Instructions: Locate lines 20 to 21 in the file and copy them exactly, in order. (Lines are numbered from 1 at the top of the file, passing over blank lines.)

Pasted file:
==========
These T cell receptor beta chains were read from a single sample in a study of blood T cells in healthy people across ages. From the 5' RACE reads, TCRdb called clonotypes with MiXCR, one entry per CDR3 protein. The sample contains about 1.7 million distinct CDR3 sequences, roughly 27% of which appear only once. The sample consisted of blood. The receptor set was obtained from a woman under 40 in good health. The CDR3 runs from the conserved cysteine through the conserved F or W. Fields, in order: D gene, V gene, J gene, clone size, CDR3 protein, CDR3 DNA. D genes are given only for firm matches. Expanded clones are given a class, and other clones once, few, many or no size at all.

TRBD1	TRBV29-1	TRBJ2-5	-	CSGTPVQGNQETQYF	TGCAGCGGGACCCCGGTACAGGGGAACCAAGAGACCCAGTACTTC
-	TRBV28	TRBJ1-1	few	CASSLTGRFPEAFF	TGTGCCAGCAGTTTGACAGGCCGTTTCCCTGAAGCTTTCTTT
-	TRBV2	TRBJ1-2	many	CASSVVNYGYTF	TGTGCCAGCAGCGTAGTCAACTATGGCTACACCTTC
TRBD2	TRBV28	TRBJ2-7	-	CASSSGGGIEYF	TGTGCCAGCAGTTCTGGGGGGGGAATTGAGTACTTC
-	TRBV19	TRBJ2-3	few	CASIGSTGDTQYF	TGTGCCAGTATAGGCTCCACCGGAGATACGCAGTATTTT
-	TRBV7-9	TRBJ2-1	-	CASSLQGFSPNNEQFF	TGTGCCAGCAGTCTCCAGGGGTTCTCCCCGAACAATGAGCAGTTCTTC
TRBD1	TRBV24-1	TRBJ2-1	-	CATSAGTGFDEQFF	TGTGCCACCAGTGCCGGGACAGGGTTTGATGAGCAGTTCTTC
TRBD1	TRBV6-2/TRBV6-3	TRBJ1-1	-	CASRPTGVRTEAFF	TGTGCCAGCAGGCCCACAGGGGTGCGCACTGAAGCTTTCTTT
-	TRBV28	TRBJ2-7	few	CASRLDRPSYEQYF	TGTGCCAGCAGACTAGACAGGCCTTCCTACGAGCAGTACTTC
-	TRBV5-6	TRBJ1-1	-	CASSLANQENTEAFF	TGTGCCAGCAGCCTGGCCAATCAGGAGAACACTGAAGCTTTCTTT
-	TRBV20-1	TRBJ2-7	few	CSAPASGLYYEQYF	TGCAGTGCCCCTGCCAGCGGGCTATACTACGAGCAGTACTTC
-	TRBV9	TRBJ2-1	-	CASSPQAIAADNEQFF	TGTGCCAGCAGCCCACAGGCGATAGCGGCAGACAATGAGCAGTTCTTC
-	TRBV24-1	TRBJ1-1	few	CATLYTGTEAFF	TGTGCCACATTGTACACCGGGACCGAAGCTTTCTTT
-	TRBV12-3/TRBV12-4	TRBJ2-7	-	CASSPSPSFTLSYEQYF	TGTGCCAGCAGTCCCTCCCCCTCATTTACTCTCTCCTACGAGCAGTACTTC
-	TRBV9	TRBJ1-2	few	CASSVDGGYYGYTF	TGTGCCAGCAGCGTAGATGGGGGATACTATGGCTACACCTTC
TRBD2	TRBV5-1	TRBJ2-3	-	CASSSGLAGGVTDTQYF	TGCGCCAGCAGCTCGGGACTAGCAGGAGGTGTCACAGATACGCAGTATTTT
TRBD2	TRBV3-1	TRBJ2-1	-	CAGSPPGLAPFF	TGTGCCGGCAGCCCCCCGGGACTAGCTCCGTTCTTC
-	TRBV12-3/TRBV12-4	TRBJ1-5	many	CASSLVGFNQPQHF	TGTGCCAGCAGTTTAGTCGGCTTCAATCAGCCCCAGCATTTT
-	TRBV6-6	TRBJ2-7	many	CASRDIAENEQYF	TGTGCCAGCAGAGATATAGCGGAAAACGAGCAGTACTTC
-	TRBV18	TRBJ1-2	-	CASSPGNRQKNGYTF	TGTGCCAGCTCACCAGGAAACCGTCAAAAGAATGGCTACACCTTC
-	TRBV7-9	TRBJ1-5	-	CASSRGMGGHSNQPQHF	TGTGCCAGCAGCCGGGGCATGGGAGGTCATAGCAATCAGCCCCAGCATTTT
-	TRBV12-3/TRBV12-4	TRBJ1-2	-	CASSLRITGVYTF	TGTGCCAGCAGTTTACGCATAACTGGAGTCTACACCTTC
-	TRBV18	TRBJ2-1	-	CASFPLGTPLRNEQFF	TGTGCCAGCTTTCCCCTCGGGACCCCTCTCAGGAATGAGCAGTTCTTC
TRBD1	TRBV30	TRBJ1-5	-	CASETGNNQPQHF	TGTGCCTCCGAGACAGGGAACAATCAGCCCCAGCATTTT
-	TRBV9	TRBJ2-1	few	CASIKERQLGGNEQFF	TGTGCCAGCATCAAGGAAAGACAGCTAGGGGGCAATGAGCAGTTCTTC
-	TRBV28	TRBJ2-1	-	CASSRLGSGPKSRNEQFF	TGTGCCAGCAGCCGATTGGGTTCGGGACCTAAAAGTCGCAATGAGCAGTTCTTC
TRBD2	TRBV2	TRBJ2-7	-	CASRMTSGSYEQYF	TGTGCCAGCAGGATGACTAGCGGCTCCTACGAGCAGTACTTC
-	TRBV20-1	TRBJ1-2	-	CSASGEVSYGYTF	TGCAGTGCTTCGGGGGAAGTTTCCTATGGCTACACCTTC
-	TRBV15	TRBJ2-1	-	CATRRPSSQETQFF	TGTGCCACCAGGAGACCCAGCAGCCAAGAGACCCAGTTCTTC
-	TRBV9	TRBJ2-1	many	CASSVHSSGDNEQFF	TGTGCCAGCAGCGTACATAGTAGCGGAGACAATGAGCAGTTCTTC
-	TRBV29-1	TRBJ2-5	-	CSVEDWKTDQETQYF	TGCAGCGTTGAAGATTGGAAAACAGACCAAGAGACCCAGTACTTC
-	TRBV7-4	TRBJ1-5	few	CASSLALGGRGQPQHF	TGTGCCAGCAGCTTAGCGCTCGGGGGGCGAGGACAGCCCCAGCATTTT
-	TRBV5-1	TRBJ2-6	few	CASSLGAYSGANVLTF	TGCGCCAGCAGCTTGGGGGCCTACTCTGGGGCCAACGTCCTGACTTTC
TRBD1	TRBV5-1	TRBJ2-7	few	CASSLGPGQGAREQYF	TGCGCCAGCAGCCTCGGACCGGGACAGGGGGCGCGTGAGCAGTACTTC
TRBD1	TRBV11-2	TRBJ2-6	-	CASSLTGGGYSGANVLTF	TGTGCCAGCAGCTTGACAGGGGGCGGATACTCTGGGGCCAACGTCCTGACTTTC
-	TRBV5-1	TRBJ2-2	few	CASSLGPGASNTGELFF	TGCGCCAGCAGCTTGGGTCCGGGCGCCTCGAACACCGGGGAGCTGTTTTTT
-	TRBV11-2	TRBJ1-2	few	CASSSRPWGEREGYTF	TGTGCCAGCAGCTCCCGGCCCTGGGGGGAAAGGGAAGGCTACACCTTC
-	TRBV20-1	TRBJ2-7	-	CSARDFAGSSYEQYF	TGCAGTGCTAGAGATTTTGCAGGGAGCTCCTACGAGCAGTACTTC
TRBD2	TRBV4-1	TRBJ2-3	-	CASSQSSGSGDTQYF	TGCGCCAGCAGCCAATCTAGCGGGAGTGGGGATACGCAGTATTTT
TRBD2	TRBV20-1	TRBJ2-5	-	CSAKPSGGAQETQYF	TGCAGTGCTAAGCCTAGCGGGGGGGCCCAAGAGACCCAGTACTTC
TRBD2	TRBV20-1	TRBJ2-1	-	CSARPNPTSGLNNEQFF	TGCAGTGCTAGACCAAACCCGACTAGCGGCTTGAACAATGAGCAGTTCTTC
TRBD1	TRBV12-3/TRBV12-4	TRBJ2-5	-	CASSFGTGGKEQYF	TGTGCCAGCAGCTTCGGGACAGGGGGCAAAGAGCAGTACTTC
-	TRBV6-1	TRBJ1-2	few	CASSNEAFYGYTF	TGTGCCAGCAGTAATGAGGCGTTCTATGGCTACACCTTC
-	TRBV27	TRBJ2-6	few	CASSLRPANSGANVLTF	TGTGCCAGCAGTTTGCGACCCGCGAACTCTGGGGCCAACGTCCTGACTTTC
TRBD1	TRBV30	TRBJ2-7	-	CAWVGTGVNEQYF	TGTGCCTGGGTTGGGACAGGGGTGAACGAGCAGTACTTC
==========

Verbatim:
-	TRBV6-6	TRBJ2-7	many	CASRDIAENEQYF	TGTGCCAGCAGAGATATAGCGGAAAACGAGCAGTACTTC
-	TRBV18	TRBJ1-2	-	CASSPGNRQKNGYTF	TGTGCCAGCTCACCAGGAAACCGTCAAAAGAATGGCTACACCTTC